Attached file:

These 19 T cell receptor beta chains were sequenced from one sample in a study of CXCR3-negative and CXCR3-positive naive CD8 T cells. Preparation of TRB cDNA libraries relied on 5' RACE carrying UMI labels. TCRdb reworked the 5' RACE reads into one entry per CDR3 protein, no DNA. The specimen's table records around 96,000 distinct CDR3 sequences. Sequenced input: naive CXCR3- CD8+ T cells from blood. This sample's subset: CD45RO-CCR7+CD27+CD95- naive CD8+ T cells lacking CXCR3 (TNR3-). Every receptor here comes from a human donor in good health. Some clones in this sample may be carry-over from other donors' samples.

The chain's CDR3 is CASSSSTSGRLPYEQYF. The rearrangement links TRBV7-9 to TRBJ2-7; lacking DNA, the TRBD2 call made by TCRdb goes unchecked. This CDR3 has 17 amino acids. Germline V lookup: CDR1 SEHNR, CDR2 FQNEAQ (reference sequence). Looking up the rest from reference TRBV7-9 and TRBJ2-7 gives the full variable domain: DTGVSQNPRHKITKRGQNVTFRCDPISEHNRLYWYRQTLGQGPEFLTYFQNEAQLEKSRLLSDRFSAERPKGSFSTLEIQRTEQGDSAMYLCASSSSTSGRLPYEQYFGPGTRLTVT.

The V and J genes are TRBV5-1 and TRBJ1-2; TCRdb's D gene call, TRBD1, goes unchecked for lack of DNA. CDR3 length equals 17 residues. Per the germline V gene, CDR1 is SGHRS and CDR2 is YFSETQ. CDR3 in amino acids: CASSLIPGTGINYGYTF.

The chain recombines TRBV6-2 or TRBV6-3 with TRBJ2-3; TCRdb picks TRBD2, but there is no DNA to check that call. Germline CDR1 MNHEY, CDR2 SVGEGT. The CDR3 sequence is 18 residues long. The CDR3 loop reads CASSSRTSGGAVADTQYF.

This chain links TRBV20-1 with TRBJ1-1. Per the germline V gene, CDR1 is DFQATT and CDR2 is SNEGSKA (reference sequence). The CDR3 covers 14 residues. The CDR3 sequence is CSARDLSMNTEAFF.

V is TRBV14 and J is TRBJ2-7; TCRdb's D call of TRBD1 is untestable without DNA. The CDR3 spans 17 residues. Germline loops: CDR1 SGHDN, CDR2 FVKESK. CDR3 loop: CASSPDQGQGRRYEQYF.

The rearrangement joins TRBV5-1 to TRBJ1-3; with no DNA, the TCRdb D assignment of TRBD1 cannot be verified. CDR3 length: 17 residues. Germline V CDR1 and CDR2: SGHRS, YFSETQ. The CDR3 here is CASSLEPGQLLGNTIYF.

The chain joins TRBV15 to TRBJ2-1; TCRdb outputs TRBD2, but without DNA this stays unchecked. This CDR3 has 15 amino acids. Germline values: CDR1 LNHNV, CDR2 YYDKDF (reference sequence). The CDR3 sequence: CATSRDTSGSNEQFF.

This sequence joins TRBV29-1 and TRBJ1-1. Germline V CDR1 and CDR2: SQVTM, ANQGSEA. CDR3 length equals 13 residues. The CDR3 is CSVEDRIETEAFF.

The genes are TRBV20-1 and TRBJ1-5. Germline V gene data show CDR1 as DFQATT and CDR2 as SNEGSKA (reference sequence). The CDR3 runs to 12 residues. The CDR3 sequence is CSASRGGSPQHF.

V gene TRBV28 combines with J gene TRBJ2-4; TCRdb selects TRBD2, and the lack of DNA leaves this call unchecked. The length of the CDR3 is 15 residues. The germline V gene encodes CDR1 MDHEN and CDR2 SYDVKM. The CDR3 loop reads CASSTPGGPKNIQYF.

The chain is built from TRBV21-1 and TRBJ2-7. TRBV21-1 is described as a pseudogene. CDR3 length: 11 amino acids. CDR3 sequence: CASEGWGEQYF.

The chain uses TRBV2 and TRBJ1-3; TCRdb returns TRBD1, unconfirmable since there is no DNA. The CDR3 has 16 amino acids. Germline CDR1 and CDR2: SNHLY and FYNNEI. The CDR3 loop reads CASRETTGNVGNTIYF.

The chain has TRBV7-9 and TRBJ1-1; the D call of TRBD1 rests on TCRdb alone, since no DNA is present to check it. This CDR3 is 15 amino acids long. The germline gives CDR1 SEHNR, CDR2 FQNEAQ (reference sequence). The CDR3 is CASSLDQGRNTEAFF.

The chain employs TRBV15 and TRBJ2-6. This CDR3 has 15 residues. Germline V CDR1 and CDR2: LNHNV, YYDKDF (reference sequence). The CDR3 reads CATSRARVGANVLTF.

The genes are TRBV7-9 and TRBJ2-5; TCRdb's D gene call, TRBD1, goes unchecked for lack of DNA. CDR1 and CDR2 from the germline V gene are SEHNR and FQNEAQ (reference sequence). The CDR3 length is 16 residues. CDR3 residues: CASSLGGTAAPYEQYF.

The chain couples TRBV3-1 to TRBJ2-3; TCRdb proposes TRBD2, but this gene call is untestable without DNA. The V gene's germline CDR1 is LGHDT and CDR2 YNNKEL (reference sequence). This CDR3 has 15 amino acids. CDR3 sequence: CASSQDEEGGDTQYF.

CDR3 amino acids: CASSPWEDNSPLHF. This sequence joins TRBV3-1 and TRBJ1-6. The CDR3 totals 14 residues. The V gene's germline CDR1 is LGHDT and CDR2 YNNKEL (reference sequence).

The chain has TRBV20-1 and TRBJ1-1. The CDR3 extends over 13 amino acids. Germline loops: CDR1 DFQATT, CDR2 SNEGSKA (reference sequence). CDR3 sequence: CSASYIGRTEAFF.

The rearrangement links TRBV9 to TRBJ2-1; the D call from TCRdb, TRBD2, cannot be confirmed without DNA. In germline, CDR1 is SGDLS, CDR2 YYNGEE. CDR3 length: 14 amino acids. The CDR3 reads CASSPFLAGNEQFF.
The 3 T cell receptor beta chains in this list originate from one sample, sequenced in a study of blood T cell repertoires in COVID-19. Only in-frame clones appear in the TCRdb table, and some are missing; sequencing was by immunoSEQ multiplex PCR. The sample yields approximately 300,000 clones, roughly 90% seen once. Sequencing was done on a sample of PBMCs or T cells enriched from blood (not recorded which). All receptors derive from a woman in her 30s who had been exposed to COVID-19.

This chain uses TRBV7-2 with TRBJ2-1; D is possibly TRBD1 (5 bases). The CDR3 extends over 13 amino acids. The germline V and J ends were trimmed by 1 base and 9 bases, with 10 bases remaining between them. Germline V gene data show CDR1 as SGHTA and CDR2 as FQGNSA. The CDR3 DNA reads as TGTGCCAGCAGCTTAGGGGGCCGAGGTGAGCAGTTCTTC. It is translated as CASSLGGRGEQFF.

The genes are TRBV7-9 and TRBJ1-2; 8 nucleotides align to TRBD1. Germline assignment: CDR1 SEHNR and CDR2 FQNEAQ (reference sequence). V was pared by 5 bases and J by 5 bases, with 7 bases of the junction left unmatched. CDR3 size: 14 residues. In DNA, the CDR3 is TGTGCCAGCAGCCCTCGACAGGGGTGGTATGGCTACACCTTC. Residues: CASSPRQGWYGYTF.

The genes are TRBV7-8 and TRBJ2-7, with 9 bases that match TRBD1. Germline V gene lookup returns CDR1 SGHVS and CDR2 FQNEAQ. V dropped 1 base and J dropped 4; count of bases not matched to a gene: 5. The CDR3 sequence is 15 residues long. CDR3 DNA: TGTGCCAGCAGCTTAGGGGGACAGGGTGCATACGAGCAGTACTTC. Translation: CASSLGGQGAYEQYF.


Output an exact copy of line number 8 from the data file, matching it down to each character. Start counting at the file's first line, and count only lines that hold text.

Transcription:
The chain joins TRBV15 to TRBJ2-1; TCRdb outputs TRBD2, but without DNA this stays unchecked. This CDR3 has 15 amino acids. Germline values: CDR1 LNHNV, CDR2 YYDKDF (reference sequence). The CDR3 sequence: CATSRDTSGSNEQFF.